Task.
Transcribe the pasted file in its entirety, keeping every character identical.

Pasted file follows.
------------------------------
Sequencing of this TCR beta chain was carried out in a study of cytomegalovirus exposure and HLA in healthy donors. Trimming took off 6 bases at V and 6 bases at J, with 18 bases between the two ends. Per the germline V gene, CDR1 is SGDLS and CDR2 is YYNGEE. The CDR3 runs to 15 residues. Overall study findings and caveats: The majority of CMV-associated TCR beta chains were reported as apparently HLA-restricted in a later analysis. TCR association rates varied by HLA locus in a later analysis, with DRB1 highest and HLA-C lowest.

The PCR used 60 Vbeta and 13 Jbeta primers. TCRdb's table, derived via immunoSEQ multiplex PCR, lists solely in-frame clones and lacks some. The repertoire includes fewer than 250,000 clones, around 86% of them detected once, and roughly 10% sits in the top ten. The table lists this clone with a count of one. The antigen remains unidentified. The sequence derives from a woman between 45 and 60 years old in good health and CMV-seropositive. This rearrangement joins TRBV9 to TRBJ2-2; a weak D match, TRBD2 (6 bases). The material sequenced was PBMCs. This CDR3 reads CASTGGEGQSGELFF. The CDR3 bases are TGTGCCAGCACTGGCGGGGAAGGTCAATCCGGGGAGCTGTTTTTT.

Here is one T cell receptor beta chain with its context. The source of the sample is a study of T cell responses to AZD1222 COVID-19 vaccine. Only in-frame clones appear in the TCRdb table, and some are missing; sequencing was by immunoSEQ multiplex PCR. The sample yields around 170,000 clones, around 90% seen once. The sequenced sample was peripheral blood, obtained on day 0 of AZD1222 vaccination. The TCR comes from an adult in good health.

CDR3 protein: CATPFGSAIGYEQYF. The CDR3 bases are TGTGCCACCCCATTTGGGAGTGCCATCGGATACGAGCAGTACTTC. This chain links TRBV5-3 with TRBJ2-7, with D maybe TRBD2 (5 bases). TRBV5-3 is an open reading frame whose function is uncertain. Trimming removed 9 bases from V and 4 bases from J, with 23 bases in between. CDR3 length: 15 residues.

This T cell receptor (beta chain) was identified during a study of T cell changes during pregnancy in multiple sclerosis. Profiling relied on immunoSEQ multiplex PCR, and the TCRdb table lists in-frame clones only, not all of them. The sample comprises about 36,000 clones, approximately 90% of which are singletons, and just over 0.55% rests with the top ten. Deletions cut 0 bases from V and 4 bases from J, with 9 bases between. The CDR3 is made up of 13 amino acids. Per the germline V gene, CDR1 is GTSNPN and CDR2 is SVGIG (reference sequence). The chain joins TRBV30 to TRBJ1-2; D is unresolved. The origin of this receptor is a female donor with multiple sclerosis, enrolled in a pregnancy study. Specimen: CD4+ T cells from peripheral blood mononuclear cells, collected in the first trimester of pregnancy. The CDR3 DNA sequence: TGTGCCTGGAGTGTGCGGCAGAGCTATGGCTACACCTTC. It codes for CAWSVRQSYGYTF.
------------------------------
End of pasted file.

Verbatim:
Sequencing of this TCR beta chain was carried out in a study of cytomegalovirus exposure and HLA in healthy donors. Trimming took off 6 bases at V and 6 bases at J, with 18 bases between the two ends. Per the germline V gene, CDR1 is SGDLS and CDR2 is YYNGEE. The CDR3 runs to 15 residues. Overall study findings and caveats: The majority of CMV-associated TCR beta chains were reported as apparently HLA-restricted in a later analysis. TCR association rates varied by HLA locus in a later analysis, with DRB1 highest and HLA-C lowest.

The PCR used 60 Vbeta and 13 Jbeta primers. TCRdb's table, derived via immunoSEQ multiplex PCR, lists solely in-frame clones and lacks some. The repertoire includes fewer than 250,000 clones, around 86% of them detected once, and roughly 10% sits in the top ten. The table lists this clone with a count of one. The antigen remains unidentified. The sequence derives from a woman between 45 and 60 years old in good health and CMV-seropositive. This rearrangement joins TRBV9 to TRBJ2-2; a weak D match, TRBD2 (6 bases). The material sequenced was PBMCs. This CDR3 reads CASTGGEGQSGELFF. The CDR3 bases are TGTGCCAGCACTGGCGGGGAAGGTCAATCCGGGGAGCTGTTTTTT.

Here is one T cell receptor beta chain with its context. The source of the sample is a study of T cell responses to AZD1222 COVID-19 vaccine. Only in-frame clones appear in the TCRdb table, and some are missing; sequencing was by immunoSEQ multiplex PCR. The sample yields around 170,000 clones, around 90% seen once. The sequenced sample was peripheral blood, obtained on day 0 of AZD1222 vaccination. The TCR comes from an adult in good health.

CDR3 protein: CATPFGSAIGYEQYF. The CDR3 bases are TGTGCCACCCCATTTGGGAGTGCCATCGGATACGAGCAGTACTTC. This chain links TRBV5-3 with TRBJ2-7, with D maybe TRBD2 (5 bases). TRBV5-3 is an open reading frame whose function is uncertain. Trimming removed 9 bases from V and 4 bases from J, with 23 bases in between. CDR3 length: 15 residues.

This T cell receptor (beta chain) was identified during a study of T cell changes during pregnancy in multiple sclerosis. Profiling relied on immunoSEQ multiplex PCR, and the TCRdb table lists in-frame clones only, not all of them. The sample comprises about 36,000 clones, approximately 90% of which are singletons, and just over 0.55% rests with the top ten. Deletions cut 0 bases from V and 4 bases from J, with 9 bases between. The CDR3 is made up of 13 amino acids. Per the germline V gene, CDR1 is GTSNPN and CDR2 is SVGIG (reference sequence). The chain joins TRBV30 to TRBJ1-2; D is unresolved. The origin of this receptor is a female donor with multiple sclerosis, enrolled in a pregnancy study. Specimen: CD4+ T cells from peripheral blood mononuclear cells, collected in the first trimester of pregnancy. The CDR3 DNA sequence: TGTGCCTGGAGTGTGCGGCAGAGCTATGGCTACACCTTC. It codes for CAWSVRQSYGYTF.